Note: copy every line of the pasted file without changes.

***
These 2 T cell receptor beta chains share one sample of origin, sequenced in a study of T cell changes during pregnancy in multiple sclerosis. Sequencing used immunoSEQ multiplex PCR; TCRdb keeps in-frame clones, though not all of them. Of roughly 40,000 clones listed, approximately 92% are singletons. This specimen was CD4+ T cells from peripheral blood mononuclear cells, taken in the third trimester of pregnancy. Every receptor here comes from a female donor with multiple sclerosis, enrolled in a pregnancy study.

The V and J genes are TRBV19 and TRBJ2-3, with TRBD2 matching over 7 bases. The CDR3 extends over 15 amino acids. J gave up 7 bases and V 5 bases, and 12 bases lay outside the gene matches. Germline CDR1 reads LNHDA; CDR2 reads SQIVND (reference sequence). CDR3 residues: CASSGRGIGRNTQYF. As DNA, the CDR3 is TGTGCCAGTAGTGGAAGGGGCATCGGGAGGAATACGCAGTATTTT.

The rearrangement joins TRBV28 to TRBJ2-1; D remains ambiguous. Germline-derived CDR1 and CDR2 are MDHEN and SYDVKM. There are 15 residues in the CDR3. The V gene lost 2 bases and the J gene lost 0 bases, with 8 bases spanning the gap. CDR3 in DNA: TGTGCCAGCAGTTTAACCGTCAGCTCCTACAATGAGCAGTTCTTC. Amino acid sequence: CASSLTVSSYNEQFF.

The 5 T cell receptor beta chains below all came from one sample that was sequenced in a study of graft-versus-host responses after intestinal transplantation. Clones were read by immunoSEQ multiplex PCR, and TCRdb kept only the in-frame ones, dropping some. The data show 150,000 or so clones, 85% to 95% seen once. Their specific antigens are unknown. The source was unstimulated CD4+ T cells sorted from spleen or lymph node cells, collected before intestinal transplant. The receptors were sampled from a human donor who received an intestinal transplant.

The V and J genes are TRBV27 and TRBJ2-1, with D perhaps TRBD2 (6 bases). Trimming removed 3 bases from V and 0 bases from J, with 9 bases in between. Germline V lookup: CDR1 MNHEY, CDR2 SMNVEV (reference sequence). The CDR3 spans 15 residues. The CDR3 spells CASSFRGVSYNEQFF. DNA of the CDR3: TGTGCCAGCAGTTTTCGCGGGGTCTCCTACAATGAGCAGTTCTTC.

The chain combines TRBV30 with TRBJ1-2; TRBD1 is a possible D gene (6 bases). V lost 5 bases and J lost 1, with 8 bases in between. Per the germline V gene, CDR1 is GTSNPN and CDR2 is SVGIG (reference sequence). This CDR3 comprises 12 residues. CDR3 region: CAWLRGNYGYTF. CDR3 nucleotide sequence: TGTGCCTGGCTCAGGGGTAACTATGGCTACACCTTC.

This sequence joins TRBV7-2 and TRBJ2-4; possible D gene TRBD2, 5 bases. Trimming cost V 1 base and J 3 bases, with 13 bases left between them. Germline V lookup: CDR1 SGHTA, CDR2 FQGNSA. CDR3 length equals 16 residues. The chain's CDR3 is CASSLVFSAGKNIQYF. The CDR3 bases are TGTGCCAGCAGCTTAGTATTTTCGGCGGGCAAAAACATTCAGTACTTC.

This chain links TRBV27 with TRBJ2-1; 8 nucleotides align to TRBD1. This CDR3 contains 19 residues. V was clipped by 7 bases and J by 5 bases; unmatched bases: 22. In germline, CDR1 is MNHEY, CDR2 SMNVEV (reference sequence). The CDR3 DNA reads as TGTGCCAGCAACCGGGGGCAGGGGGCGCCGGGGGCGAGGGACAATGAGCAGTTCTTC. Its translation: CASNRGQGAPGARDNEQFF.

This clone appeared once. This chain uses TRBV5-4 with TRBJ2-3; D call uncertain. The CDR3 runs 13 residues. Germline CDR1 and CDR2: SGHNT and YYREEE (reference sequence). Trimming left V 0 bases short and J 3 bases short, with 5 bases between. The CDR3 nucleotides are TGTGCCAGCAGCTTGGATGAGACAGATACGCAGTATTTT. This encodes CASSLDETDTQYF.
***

These 2 T cell receptor beta chains share one sample of origin, sequenced in a study of T cell changes during pregnancy in multiple sclerosis. Sequencing used immunoSEQ multiplex PCR; TCRdb keeps in-frame clones, though not all of them. Of roughly 40,000 clones listed, approximately 92% are singletons. This specimen was CD4+ T cells from peripheral blood mononuclear cells, taken in the third trimester of pregnancy. Every receptor here comes from a female donor with multiple sclerosis, enrolled in a pregnancy study.

The V and J genes are TRBV19 and TRBJ2-3, with TRBD2 matching over 7 bases. The CDR3 extends over 15 amino acids. J gave up 7 bases and V 5 bases, and 12 bases lay outside the gene matches. Germline CDR1 reads LNHDA; CDR2 reads SQIVND (reference sequence). CDR3 residues: CASSGRGIGRNTQYF. As DNA, the CDR3 is TGTGCCAGTAGTGGAAGGGGCATCGGGAGGAATACGCAGTATTTT.

The rearrangement joins TRBV28 to TRBJ2-1; D remains ambiguous. Germline-derived CDR1 and CDR2 are MDHEN and SYDVKM. There are 15 residues in the CDR3. The V gene lost 2 bases and the J gene lost 0 bases, with 8 bases spanning the gap. CDR3 in DNA: TGTGCCAGCAGTTTAACCGTCAGCTCCTACAATGAGCAGTTCTTC. Amino acid sequence: CASSLTVSSYNEQFF.

The 5 T cell receptor beta chains below all came from one sample that was sequenced in a study of graft-versus-host responses after intestinal transplantation. Clones were read by immunoSEQ multiplex PCR, and TCRdb kept only the in-frame ones, dropping some. The data show 150,000 or so clones, 85% to 95% seen once. Their specific antigens are unknown. The source was unstimulated CD4+ T cells sorted from spleen or lymph node cells, collected before intestinal transplant. The receptors were sampled from a human donor who received an intestinal transplant.

The V and J genes are TRBV27 and TRBJ2-1, with D perhaps TRBD2 (6 bases). Trimming removed 3 bases from V and 0 bases from J, with 9 bases in between. Germline V lookup: CDR1 MNHEY, CDR2 SMNVEV (reference sequence). The CDR3 spans 15 residues. The CDR3 spells CASSFRGVSYNEQFF. DNA of the CDR3: TGTGCCAGCAGTTTTCGCGGGGTCTCCTACAATGAGCAGTTCTTC.

The chain combines TRBV30 with TRBJ1-2; TRBD1 is a possible D gene (6 bases). V lost 5 bases and J lost 1, with 8 bases in between. Per the germline V gene, CDR1 is GTSNPN and CDR2 is SVGIG (reference sequence). This CDR3 comprises 12 residues. CDR3 region: CAWLRGNYGYTF. CDR3 nucleotide sequence: TGTGCCTGGCTCAGGGGTAACTATGGCTACACCTTC.

This sequence joins TRBV7-2 and TRBJ2-4; possible D gene TRBD2, 5 bases. Trimming cost V 1 base and J 3 bases, with 13 bases left between them. Germline V lookup: CDR1 SGHTA, CDR2 FQGNSA. CDR3 length equals 16 residues. The chain's CDR3 is CASSLVFSAGKNIQYF. The CDR3 bases are TGTGCCAGCAGCTTAGTATTTTCGGCGGGCAAAAACATTCAGTACTTC.

This chain links TRBV27 with TRBJ2-1; 8 nucleotides align to TRBD1. This CDR3 contains 19 residues. V was clipped by 7 bases and J by 5 bases; unmatched bases: 22. In germline, CDR1 is MNHEY, CDR2 SMNVEV (reference sequence). The CDR3 DNA reads as TGTGCCAGCAACCGGGGGCAGGGGGCGCCGGGGGCGAGGGACAATGAGCAGTTCTTC. Its translation: CASNRGQGAPGARDNEQFF.

This clone appeared once. This chain uses TRBV5-4 with TRBJ2-3; D call uncertain. The CDR3 runs 13 residues. Germline CDR1 and CDR2: SGHNT and YYREEE (reference sequence). Trimming left V 0 bases short and J 3 bases short, with 5 bases between. The CDR3 nucleotides are TGTGCCAGCAGCTTGGATGAGACAGATACGCAGTATTTT. This encodes CASSLDETDTQYF.